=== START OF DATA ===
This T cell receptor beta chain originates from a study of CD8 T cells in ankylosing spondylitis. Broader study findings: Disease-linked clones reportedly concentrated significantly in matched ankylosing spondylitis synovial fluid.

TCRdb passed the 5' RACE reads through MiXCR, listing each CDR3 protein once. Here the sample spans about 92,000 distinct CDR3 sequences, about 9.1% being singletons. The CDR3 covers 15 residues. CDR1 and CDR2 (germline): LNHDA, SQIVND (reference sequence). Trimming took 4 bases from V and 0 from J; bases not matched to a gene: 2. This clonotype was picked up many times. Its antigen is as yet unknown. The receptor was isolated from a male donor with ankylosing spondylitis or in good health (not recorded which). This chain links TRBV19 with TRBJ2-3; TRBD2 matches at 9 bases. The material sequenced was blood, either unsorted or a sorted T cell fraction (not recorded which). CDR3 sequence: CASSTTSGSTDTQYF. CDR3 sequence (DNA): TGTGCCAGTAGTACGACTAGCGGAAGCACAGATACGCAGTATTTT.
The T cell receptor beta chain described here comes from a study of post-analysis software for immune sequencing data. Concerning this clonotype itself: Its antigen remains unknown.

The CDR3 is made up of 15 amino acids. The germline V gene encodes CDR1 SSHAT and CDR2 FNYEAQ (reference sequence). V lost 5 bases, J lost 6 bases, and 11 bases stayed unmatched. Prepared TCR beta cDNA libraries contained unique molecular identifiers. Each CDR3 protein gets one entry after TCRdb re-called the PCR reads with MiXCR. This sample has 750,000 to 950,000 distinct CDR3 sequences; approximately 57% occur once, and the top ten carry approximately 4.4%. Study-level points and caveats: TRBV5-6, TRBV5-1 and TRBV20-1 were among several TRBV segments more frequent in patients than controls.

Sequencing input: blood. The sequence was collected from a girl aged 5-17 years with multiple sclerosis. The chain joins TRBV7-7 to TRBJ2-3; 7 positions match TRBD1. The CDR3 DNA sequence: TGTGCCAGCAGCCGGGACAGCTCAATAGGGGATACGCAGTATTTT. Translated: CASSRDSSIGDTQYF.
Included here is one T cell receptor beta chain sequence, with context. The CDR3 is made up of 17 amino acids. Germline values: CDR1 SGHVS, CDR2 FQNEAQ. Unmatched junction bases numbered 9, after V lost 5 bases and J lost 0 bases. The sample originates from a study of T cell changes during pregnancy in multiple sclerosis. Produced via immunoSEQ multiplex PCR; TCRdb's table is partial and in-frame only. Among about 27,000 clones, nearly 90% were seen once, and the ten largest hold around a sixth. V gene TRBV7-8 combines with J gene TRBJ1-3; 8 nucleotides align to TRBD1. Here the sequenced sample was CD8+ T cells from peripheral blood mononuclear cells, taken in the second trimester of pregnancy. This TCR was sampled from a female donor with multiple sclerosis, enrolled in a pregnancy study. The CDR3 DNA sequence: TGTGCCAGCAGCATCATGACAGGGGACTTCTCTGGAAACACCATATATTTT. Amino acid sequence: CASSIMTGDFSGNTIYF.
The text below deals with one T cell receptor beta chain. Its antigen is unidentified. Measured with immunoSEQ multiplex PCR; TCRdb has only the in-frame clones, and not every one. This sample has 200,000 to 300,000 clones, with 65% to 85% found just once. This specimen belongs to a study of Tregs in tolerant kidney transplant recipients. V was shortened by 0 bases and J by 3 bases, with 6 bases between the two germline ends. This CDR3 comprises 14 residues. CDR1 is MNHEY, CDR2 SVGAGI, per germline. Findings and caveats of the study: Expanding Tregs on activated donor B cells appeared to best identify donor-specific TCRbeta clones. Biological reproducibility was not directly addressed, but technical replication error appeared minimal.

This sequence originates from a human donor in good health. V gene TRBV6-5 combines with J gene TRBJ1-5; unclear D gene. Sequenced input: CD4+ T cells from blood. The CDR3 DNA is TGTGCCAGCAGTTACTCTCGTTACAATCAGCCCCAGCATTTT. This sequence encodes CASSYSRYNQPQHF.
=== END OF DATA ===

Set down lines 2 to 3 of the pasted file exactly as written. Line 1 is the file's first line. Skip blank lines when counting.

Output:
TCRdb passed the 5' RACE reads through MiXCR, listing each CDR3 protein once. Here the sample spans about 92,000 distinct CDR3 sequences, about 9.1% being singletons. The CDR3 covers 15 residues. CDR1 and CDR2 (germline): LNHDA, SQIVND (reference sequence). Trimming took 4 bases from V and 0 from J; bases not matched to a gene: 2. This clonotype was picked up many times. Its antigen is as yet unknown. The receptor was isolated from a male donor with ankylosing spondylitis or in good health (not recorded which). This chain links TRBV19 with TRBJ2-3; TRBD2 matches at 9 bases. The material sequenced was blood, either unsorted or a sorted T cell fraction (not recorded which). CDR3 sequence: CASSTTSGSTDTQYF. CDR3 sequence (DNA): TGTGCCAGTAGTACGACTAGCGGAAGCACAGATACGCAGTATTTT.
The T cell receptor beta chain described here comes from a study of post-analysis software for immune sequencing data. Concerning this clonotype itself: Its antigen remains unknown.